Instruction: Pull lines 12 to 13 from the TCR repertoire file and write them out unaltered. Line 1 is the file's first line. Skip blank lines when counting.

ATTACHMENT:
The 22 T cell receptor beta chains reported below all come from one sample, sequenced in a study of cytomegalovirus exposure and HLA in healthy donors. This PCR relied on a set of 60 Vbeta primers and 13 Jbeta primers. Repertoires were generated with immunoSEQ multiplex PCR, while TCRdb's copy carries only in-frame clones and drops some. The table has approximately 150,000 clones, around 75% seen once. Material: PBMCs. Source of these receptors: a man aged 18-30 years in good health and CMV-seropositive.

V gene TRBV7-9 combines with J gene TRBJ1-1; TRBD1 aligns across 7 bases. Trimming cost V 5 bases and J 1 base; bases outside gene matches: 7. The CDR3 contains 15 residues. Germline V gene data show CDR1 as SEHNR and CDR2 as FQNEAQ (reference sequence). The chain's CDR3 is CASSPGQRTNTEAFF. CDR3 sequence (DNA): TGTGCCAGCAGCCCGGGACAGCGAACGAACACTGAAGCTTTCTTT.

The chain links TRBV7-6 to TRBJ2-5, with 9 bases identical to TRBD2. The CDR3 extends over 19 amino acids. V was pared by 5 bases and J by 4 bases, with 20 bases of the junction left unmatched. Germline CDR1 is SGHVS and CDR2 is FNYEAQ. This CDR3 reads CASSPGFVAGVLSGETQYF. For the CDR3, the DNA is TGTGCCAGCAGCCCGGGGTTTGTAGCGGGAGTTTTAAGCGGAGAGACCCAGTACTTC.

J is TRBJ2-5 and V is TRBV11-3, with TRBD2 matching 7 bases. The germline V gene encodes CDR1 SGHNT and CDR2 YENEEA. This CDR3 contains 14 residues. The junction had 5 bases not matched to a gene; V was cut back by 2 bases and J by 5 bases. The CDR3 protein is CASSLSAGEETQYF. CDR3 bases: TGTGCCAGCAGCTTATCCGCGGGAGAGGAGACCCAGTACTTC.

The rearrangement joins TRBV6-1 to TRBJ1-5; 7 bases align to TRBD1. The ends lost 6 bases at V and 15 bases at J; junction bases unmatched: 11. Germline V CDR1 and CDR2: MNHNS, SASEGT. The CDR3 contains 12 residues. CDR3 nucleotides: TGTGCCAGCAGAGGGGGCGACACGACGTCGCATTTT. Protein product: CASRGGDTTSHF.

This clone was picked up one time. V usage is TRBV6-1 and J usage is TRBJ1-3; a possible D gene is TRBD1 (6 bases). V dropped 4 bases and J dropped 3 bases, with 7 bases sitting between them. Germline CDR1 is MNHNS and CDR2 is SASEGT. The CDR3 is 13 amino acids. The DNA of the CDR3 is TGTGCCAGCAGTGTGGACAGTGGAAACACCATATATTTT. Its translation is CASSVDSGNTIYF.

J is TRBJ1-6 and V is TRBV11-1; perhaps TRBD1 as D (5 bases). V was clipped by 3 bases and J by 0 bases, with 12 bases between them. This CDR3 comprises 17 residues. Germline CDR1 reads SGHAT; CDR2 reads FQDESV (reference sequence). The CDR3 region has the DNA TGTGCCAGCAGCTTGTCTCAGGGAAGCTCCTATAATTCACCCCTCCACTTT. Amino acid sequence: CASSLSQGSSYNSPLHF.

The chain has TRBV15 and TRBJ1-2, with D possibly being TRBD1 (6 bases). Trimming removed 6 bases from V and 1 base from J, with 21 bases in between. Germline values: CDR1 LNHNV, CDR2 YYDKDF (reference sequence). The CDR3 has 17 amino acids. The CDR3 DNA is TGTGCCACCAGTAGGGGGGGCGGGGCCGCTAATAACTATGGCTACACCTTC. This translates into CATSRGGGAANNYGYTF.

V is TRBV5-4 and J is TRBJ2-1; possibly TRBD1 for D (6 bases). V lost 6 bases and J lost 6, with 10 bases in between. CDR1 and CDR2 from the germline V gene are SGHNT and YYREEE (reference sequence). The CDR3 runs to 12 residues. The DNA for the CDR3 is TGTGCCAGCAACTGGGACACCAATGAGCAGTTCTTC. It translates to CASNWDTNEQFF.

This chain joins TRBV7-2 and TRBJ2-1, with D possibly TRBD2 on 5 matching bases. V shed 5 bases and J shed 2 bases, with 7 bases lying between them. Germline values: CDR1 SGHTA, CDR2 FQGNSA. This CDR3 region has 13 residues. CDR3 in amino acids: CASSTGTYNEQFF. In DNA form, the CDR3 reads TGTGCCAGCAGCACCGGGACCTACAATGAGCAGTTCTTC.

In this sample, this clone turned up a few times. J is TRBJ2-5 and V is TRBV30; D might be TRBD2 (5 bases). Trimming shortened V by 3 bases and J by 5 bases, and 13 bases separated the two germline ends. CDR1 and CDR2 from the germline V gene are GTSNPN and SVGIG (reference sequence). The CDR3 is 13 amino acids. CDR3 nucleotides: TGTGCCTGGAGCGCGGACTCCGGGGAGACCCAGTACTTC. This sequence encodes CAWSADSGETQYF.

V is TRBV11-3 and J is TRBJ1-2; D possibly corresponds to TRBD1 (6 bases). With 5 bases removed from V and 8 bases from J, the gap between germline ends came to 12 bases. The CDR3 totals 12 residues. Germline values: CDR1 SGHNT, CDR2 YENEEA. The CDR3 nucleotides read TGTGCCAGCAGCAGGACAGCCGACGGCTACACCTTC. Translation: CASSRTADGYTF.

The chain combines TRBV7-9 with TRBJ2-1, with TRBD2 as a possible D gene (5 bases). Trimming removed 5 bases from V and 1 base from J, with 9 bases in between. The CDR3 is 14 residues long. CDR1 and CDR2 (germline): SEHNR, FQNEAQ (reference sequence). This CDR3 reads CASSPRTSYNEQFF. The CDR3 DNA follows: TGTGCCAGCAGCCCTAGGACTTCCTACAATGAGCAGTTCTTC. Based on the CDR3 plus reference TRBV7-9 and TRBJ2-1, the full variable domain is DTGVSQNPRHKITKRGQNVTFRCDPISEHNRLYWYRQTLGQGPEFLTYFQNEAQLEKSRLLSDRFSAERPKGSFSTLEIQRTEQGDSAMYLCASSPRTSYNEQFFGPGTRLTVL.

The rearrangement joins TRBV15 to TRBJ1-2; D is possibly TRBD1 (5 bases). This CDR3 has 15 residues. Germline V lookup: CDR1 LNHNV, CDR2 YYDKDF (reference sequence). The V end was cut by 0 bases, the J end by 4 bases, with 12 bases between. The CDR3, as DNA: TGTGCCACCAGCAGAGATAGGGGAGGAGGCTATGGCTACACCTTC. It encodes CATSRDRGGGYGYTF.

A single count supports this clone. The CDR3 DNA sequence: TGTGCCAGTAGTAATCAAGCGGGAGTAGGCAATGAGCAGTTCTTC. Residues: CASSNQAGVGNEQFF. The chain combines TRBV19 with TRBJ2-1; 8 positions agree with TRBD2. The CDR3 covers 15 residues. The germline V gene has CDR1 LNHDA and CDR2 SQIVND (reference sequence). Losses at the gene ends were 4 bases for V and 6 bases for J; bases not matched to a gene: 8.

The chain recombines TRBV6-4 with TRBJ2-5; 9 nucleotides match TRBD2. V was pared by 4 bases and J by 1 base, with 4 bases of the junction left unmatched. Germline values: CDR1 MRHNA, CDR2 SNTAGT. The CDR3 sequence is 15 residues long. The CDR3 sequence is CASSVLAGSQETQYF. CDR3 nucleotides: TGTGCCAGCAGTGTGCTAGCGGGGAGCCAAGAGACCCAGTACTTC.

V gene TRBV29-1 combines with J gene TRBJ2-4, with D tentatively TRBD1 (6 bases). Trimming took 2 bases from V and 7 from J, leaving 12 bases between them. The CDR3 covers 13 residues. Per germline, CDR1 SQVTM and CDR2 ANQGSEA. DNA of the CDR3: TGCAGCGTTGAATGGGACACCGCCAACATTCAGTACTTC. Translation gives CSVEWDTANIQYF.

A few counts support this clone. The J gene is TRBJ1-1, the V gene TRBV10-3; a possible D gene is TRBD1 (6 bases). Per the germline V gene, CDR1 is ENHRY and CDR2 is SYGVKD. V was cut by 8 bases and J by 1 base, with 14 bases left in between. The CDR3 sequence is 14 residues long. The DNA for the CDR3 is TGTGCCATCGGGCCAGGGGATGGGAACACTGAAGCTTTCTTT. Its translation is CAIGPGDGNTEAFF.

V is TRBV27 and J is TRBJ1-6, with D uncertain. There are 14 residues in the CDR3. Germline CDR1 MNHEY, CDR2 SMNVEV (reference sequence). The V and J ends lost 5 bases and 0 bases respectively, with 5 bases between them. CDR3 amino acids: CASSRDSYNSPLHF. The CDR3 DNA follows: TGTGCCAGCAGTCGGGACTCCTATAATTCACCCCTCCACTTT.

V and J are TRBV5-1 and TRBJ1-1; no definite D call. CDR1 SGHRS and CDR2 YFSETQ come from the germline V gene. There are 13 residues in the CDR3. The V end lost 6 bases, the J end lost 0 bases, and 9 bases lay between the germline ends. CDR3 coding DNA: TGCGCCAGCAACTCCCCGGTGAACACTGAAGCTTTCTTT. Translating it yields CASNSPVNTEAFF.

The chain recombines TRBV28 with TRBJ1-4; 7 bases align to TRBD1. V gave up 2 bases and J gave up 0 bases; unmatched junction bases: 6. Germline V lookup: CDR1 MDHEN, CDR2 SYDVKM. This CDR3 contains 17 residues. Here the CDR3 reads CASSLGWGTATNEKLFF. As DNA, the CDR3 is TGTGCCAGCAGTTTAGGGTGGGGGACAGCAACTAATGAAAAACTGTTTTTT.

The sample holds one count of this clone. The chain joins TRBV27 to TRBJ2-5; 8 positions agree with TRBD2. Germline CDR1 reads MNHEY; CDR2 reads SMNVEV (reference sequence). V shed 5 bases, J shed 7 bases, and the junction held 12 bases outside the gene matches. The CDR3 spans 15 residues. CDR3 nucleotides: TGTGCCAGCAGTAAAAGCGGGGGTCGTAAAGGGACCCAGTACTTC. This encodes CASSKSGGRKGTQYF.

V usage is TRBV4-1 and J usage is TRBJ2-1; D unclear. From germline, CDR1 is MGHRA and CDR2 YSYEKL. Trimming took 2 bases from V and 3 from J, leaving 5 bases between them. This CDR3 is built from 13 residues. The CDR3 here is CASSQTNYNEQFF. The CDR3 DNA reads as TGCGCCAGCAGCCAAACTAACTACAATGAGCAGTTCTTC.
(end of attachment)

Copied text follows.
V is TRBV11-3 and J is TRBJ1-2; D possibly corresponds to TRBD1 (6 bases). With 5 bases removed from V and 8 bases from J, the gap between germline ends came to 12 bases. The CDR3 totals 12 residues. Germline values: CDR1 SGHNT, CDR2 YENEEA. The CDR3 nucleotides read TGTGCCAGCAGCAGGACAGCCGACGGCTACACCTTC. Translation: CASSRTADGYTF.

The chain combines TRBV7-9 with TRBJ2-1, with TRBD2 as a possible D gene (5 bases). Trimming removed 5 bases from V and 1 base from J, with 9 bases in between. The CDR3 is 14 residues long. CDR1 and CDR2 (germline): SEHNR, FQNEAQ (reference sequence). This CDR3 reads CASSPRTSYNEQFF. The CDR3 DNA follows: TGTGCCAGCAGCCCTAGGACTTCCTACAATGAGCAGTTCTTC. Based on the CDR3 plus reference TRBV7-9 and TRBJ2-1, the full variable domain is DTGVSQNPRHKITKRGQNVTFRCDPISEHNRLYWYRQTLGQGPEFLTYFQNEAQLEKSRLLSDRFSAERPKGSFSTLEIQRTEQGDSAMYLCASSPRTSYNEQFFGPGTRLTVL.